The Supreme Court upheld Monday a long-established provision of
campaign finance law that seeks to prevent foreign interests from
influencing domestic politics.
The US Supreme Court on Monday summarily affirmed a lower court
decision upholding a congressional ban on foreign nationals spending
money to influence the outcome of American elections.
The action upholds a long-established provision of campaign
finance law that seeks to prevent foreign interests from influencing
And it signals a possible retreat - in a presidential election
year - from the expansive free speech principles championed by the
high court in its controversial 2010 decision, Citizens United v.
At issue in Bluman v. FEC (11-275) was whether the First
Amendment protects a free speech right of foreign individuals in the
US to spend money supporting or opposing a particular candidate or
The Bluman case was viewed as a potential sequel to the Citizens
United decision. In that case the justices invalidated a
congressional ban on corporate and labor union spending for election-
related advertisements and other communications.
The high court ruled 5-4 that corporations and labor unions enjoy
a First Amendment right to spend their money to run independent
advertisements supporting a favored issue or candidate during
The Bluman case raised a similar First Amendment issue. The case
sought to extend the same free speech principles to campaign finance
laws blocking election contributions and expenditures by foreign
residents in the US.
The high court was apparently uninterested in examining the issue
in greater detail. Instead, the justices delivered a four-word
opinion: "The judgment is affirmed."
The First Amendment protects the broad right of non-citizens to
comment on US elections and candidates. But Congress banned
political contributions and electioneering expenditures from foreign
entities and foreign citizens, other than those who are lawful
permanent residents of the US.
The Bluman case questioned why First Amendment free speech
protections don't also extend to foreign citizens who are legally
present in the US on a temporary work visa.
The case was filed on behalf of two individuals who are in the US
on work visas that are set to expire in 2012.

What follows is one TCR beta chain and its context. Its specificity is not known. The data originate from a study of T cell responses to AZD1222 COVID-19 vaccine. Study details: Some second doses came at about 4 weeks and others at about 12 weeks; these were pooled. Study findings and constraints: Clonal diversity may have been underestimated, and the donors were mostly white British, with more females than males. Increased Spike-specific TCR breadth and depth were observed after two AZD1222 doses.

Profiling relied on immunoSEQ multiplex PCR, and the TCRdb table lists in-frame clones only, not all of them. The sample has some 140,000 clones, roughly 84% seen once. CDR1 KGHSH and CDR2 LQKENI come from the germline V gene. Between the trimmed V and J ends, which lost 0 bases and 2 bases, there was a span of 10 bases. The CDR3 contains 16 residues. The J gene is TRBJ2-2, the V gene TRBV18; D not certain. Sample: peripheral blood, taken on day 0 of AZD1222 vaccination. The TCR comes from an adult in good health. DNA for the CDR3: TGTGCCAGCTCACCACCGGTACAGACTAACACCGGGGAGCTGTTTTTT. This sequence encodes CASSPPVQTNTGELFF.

Benjamin Bluman is Canadian and works as an associate at a New
York law firm. Despite his status as a non-permanent resident, Mr.
Bluman wants to contribute to Democratic candidates running in US
Asenath Steiman is a dual citizen of Canada and Israel. She works
as a physician in New York and wants to contribute to Republican
candidates running in US elections.
Both claimed the First Amendment protects their right to make
political contributions despite the fact that they are not permanent
The Federal Election Commission countered that Congress was
within its authority to bar participation by those who have no
permanent connection to the country.
A three-judge panel in Washington dismissed the case, ruling that
a "fairly clear line" has been established that the government can
exclude foreign citizens from participating in activities that are
intimately related to the process of democratic self-government.
The court upheld both a contribution ban and an expenditure ban,
saying it was a justifiable way for Congress to seek to limit
foreign influence in US elections.
The case sought to explore an inconsistency in the application of
constitutional rights to those present in the US.
Many rights guaranteed in the Constitution apply equally to all
citizens and foreigners present in the US, such as the protections
of the criminal justice system. There is a right to public education
and welfare, as well as the ability to work. But the right to
participate in self-government is reserved to citizens. …